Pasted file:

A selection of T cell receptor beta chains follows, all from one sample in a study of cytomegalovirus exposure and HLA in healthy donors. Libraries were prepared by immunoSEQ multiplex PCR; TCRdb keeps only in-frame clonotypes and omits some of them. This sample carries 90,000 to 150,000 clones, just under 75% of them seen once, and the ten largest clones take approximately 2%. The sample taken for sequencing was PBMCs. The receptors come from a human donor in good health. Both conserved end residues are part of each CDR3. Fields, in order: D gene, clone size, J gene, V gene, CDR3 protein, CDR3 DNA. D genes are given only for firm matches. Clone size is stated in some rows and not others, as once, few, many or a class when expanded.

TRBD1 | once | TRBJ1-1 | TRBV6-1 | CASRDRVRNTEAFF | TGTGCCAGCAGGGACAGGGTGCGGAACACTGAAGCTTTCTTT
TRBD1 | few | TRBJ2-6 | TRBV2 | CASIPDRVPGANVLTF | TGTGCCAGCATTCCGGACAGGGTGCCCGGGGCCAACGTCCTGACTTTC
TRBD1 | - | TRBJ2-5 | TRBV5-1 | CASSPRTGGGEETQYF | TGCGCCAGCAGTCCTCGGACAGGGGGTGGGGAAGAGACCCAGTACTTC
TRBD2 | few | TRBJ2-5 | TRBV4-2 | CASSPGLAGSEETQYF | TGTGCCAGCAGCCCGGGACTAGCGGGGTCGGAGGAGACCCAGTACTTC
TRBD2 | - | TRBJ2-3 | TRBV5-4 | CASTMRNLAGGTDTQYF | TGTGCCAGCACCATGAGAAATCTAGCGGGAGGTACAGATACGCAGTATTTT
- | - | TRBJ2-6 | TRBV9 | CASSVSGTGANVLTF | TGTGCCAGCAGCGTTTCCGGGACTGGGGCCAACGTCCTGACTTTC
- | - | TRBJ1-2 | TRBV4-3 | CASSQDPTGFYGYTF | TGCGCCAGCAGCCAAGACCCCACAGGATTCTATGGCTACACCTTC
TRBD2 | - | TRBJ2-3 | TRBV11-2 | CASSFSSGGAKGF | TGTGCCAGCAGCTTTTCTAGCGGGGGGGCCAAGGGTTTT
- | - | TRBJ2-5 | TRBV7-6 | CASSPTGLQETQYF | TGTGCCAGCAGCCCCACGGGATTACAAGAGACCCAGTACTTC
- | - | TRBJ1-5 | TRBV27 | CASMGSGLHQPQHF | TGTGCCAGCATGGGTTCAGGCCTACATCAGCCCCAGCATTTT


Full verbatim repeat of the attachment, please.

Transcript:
A selection of T cell receptor beta chains follows, all from one sample in a study of cytomegalovirus exposure and HLA in healthy donors. Libraries were prepared by immunoSEQ multiplex PCR; TCRdb keeps only in-frame clonotypes and omits some of them. This sample carries 90,000 to 150,000 clones, just under 75% of them seen once, and the ten largest clones take approximately 2%. The sample taken for sequencing was PBMCs. The receptors come from a human donor in good health. Both conserved end residues are part of each CDR3. Fields, in order: D gene, clone size, J gene, V gene, CDR3 protein, CDR3 DNA. D genes are given only for firm matches. Clone size is stated in some rows and not others, as once, few, many or a class when expanded.

TRBD1 | once | TRBJ1-1 | TRBV6-1 | CASRDRVRNTEAFF | TGTGCCAGCAGGGACAGGGTGCGGAACACTGAAGCTTTCTTT
TRBD1 | few | TRBJ2-6 | TRBV2 | CASIPDRVPGANVLTF | TGTGCCAGCATTCCGGACAGGGTGCCCGGGGCCAACGTCCTGACTTTC
TRBD1 | - | TRBJ2-5 | TRBV5-1 | CASSPRTGGGEETQYF | TGCGCCAGCAGTCCTCGGACAGGGGGTGGGGAAGAGACCCAGTACTTC
TRBD2 | few | TRBJ2-5 | TRBV4-2 | CASSPGLAGSEETQYF | TGTGCCAGCAGCCCGGGACTAGCGGGGTCGGAGGAGACCCAGTACTTC
TRBD2 | - | TRBJ2-3 | TRBV5-4 | CASTMRNLAGGTDTQYF | TGTGCCAGCACCATGAGAAATCTAGCGGGAGGTACAGATACGCAGTATTTT
- | - | TRBJ2-6 | TRBV9 | CASSVSGTGANVLTF | TGTGCCAGCAGCGTTTCCGGGACTGGGGCCAACGTCCTGACTTTC
- | - | TRBJ1-2 | TRBV4-3 | CASSQDPTGFYGYTF | TGCGCCAGCAGCCAAGACCCCACAGGATTCTATGGCTACACCTTC
TRBD2 | - | TRBJ2-3 | TRBV11-2 | CASSFSSGGAKGF | TGTGCCAGCAGCTTTTCTAGCGGGGGGGCCAAGGGTTTT
- | - | TRBJ2-5 | TRBV7-6 | CASSPTGLQETQYF | TGTGCCAGCAGCCCCACGGGATTACAAGAGACCCAGTACTTC
- | - | TRBJ1-5 | TRBV27 | CASMGSGLHQPQHF | TGTGCCAGCATGGGTTCAGGCCTACATCAGCCCCAGCATTTT